In bed with a mosquito

Letter to the Editor

Two weeks ago I was taken to task for remarks concerning James

Nyberg and Weyerhaeuser Real Estate Company (WRECO). In fairness, I

believe that since writer Dick Zemp does not share my beliefs, I should have

the right to outline why I think there is a difference of opinion.

I wish to point out that although the Valley has benefited from

corporate charity, this fact is no reason to allow the Snoqualmie Valley to

be paved over all the way to the Pass! Also knowing the connections

and business interests of Mr. Zemp helps to describe and perhaps indicate

where he’s coming from.

Developing property on the South Fork under the firm name R&R

Properties, Mr. Zemp is also a partner with Weyerhaeuser Venture Co., under

the name South Fork Associates.

As part owner and president of Snoqualmie Valley Land Co.,

he joined with Jan Allen and Weyerhaeuser Venture Co. (partners

in the proposed Villages at North Bend development) to allow 47 acres

of manufacturing and warehouses at Meadowbrook Farm _ with no

environmental review! _ in exchange for the rest of the property left in

open space. The deal died when North Bend and Snoqualmie, with a lot of

help, were able to purchase the farm for park and open space.

Mr. Zemp has worked as an agent for Weyerhaeuser and Boise

Cascade at different times. In the mid-1980s, the Metro King County Council, in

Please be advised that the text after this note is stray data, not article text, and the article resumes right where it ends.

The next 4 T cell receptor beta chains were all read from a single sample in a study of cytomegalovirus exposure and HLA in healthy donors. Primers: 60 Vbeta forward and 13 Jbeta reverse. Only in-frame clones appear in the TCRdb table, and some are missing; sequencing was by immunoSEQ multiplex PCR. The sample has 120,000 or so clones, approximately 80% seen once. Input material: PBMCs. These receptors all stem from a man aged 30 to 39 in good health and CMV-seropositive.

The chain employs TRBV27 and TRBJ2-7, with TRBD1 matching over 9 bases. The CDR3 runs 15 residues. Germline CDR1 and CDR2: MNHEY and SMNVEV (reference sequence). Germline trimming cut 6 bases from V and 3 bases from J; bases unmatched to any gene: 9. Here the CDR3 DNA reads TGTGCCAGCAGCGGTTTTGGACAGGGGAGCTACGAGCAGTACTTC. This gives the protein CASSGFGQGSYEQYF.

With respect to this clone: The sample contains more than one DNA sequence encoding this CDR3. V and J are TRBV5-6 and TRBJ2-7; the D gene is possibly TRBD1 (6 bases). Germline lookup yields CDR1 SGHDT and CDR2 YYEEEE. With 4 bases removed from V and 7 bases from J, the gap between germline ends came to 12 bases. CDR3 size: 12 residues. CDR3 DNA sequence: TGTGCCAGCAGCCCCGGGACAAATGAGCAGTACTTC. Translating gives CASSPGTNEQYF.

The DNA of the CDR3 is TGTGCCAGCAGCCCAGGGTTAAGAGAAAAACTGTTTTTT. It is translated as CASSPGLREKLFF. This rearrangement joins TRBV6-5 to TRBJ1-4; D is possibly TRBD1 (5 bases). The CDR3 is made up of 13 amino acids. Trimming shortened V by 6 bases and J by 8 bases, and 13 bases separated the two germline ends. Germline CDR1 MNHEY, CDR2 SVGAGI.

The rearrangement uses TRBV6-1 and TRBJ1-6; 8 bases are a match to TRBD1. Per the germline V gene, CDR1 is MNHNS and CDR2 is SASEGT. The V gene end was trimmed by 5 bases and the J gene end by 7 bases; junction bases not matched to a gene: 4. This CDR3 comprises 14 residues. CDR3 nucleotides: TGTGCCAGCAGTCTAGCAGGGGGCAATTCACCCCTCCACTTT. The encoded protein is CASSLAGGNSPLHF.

an effort to solve its growing problem with sewage sludge, paid

Conifer Northwest _ a Zemp firm – $175,000 to find potential test sites. Three of

the sites _ including the preferred parcel _ were in the Snoqualmie Valley.

Critics said the whole affair was too costly, too rushed and unwise, but the

project and the contentious commission prevailed.

Certainly different visions and values in the Valley must be

recognized, but hopefully we will all be aware the No. 1 goal in the recent North

Bend survey was to retain and protect our rural character.

Exercising one’s civic responsibility by participating in the public

process is done at considerable public cost. We must continue to act in

the interests of health, safety and the welfare of the public.

Many times I have wondered if I can possibly influence decisions

made in the community. I find great comfort and encouragement in the

adage, “If you think you’re too small to be effective, you’ve never been in

bed with a mosquito.”

JoAnne Klacsan

North Bend